Happy World Health Day
Happy World Health Day!
But is it ‘happy’, considering that today starts a year-long focus on depression, with the Depression: Let’s Talk campaign launch?
It’s a multi-billion dollar organisation, so what on earth could we get the WHO as a present? Surely, at nearly 70, with a lifetime spent tackling conditions such as HIV and Ebola, we really should give the WHO a little something? Right?
Depression is the worldwide leading cause of disability and ill health with over 300 million people living with it.
And, rather depressingly, that is up almost 20% in the last 10 years. Of the few people that are diagnosed with depression, only a minority receive adequate treatment - studies show that as little as 1 in 27 in low or middle income countries, and 1 in 5 in high income countries.
So there has been a focus on improving mental health diagnosis and treatments recently - there was a five Year Forward View paper published by the NHS last year, and a Governmental response to it this year.
Aside from the obvious benefits of investing more in the treatment of depression, there are also significant financial incentives. For every US$ 1 invested in scaling up treatment for depression and anxiety leads to a return of US$ 4 in better health and ability to work, according to research.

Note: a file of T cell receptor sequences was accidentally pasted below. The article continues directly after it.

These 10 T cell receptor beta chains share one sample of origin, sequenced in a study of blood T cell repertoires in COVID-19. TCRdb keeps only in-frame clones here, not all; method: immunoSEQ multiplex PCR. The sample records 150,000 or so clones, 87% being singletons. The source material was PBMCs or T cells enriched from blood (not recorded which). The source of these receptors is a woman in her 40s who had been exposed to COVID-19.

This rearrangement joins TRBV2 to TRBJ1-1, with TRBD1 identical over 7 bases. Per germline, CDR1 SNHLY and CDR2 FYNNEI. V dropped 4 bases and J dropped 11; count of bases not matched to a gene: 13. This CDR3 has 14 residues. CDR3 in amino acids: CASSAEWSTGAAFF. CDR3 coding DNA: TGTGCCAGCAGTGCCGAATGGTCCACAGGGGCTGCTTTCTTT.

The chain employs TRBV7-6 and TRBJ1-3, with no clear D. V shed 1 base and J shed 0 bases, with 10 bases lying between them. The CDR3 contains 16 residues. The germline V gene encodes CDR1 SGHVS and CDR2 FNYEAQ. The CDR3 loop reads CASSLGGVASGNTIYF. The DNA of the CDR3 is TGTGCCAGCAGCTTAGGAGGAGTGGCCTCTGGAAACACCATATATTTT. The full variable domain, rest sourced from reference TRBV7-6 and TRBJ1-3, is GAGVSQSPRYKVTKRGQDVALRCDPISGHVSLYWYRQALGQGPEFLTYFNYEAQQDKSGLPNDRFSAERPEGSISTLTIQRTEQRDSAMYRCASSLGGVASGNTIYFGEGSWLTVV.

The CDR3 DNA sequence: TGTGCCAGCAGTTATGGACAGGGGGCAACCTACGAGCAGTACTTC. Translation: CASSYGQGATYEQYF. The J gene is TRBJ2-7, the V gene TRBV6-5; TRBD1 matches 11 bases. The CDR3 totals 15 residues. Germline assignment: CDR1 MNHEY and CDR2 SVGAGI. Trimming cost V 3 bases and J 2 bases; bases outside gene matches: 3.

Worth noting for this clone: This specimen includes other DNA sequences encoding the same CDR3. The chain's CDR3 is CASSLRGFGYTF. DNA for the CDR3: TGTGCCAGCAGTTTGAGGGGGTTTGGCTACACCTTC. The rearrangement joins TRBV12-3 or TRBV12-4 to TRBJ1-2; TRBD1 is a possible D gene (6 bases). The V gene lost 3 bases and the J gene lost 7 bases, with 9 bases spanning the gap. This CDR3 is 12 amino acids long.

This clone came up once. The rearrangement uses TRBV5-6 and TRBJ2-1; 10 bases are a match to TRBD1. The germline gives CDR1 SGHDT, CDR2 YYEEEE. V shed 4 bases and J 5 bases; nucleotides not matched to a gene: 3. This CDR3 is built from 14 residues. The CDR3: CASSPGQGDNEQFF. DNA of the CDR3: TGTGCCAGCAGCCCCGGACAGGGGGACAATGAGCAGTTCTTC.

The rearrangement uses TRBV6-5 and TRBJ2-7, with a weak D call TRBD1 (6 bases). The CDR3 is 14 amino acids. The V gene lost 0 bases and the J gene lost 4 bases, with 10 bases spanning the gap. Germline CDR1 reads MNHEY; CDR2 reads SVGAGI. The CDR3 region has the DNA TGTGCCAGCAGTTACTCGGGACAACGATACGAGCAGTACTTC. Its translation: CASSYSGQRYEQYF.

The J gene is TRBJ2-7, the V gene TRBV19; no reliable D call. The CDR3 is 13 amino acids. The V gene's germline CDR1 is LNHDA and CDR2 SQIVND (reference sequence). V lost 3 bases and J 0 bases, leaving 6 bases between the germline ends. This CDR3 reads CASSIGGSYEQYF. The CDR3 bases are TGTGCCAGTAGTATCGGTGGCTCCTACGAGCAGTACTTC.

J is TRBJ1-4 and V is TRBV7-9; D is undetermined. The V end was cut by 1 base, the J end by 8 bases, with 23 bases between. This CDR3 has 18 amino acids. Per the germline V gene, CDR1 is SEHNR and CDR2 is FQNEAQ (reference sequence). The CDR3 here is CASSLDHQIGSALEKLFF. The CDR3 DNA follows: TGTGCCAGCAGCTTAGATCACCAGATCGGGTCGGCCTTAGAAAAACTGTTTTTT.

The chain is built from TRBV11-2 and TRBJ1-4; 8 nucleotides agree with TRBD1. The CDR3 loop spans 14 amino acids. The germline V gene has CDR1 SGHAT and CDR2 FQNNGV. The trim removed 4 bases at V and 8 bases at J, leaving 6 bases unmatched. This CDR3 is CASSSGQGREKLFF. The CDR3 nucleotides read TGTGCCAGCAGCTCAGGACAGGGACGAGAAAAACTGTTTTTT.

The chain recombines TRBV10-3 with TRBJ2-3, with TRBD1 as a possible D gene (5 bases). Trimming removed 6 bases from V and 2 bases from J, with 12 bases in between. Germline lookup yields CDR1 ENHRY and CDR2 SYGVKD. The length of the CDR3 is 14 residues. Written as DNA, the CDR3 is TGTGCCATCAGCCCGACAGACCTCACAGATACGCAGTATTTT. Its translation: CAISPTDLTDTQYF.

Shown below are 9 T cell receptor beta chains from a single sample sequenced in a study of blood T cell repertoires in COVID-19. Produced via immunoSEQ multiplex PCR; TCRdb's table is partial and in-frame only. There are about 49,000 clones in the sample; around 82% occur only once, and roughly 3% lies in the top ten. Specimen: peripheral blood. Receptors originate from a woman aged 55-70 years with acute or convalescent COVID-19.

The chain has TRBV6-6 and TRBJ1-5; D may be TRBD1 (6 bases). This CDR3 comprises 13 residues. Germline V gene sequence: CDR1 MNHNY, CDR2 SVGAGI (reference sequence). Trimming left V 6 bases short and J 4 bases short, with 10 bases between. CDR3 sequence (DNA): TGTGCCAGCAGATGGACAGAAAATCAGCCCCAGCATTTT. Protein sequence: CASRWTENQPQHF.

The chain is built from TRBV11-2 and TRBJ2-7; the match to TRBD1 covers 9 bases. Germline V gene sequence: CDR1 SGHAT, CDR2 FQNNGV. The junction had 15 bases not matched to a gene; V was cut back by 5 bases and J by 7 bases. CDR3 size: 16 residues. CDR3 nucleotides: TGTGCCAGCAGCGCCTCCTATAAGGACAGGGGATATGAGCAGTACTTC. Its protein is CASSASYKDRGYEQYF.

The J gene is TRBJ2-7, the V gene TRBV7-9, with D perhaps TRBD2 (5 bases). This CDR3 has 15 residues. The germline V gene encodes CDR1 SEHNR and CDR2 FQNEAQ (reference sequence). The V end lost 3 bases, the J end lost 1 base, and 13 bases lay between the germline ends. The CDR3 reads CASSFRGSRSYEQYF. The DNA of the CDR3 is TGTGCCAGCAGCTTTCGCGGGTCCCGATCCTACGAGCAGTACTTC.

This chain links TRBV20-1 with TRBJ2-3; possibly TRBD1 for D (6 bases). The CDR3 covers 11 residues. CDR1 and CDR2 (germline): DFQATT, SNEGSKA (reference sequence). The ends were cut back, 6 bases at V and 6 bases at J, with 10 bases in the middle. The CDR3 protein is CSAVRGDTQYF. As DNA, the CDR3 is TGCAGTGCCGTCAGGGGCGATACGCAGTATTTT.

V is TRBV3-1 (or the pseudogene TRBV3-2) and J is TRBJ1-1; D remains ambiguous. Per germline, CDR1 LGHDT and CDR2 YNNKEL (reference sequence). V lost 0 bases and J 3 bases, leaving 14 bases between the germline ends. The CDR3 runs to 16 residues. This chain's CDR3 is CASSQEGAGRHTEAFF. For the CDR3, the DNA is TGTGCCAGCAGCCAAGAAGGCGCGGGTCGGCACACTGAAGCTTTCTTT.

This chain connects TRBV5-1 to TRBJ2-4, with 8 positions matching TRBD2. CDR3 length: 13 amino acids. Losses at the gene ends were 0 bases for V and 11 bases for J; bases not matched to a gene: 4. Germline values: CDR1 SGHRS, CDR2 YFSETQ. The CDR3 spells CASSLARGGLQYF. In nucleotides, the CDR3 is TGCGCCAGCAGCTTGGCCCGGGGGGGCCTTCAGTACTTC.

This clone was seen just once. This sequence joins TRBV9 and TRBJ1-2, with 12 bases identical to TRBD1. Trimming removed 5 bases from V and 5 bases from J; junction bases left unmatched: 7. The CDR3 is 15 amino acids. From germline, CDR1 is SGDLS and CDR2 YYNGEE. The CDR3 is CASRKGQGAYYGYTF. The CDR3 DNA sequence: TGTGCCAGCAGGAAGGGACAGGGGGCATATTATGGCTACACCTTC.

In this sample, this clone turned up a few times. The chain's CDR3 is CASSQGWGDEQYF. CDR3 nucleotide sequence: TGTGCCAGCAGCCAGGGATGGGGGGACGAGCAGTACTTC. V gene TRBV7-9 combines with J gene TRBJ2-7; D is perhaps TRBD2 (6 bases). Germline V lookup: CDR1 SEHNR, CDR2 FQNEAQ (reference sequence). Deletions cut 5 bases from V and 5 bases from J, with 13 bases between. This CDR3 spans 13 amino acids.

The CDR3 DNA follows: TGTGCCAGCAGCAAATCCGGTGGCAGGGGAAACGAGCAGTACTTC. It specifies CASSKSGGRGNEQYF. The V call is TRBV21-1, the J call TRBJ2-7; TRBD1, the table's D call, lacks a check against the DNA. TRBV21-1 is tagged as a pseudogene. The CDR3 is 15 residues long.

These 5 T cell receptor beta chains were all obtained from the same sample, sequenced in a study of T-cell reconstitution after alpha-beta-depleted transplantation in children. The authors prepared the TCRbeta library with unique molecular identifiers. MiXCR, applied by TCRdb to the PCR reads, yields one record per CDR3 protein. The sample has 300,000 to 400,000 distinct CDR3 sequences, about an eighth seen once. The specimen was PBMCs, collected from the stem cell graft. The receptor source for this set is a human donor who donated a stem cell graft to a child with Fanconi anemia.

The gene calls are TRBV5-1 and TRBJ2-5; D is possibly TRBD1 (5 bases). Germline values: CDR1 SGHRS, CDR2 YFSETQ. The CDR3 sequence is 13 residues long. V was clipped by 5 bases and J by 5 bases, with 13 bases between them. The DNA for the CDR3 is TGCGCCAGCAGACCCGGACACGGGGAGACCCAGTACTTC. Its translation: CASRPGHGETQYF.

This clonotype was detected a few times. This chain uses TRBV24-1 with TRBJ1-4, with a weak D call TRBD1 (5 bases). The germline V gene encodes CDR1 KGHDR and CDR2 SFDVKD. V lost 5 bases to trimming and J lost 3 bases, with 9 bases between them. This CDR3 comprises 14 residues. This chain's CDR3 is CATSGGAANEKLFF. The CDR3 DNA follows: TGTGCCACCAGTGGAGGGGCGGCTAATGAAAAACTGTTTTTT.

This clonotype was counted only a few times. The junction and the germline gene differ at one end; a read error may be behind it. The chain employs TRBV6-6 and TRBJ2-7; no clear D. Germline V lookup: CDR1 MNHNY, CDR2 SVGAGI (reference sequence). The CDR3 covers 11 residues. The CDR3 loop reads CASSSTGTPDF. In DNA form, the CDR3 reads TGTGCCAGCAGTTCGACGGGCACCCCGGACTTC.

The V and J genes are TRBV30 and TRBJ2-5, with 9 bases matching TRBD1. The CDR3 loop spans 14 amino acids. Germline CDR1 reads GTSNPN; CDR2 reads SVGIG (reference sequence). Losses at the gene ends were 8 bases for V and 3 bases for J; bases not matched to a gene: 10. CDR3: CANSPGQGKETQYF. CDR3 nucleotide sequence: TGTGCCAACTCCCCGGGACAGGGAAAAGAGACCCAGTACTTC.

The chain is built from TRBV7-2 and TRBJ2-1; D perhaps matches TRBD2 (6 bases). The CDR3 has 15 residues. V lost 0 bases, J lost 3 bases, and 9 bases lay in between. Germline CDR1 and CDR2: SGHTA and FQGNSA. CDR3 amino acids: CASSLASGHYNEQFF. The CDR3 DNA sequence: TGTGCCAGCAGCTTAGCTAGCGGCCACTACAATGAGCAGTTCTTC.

So we know that we need to start doing things differently. We are starting to do things differently. There are many admirable efforts with charities, organisations and healthcare professionals to end the stigma associated with depression and mental health conditions, and to provide help for people affected by them. And these are making progress.
I know you’re busy, but please, take a few minutes to watch these videos from the WHO. Pretend it’s Instagram if you have to. They explain depression in a way that might help you spot it those around you, or maybe even in yourself.
And as you do so, look around. 1 in 4 of us will have a mental health disorder in a year. It’s a pretty good idea to be aware of the signs of depression, as if you’re looking at 3 people, odds are someone will be affected. Don’t forget to count yourself.
So maybe this is the gift we can give the WHO. It is actually a gift we give to each other and ourselves. We can increase our understanding of depression, our ability to recognise it, and our awareness of how to get help for it. We can increase the conversations we have about it, and the support we give to those who are affected by it.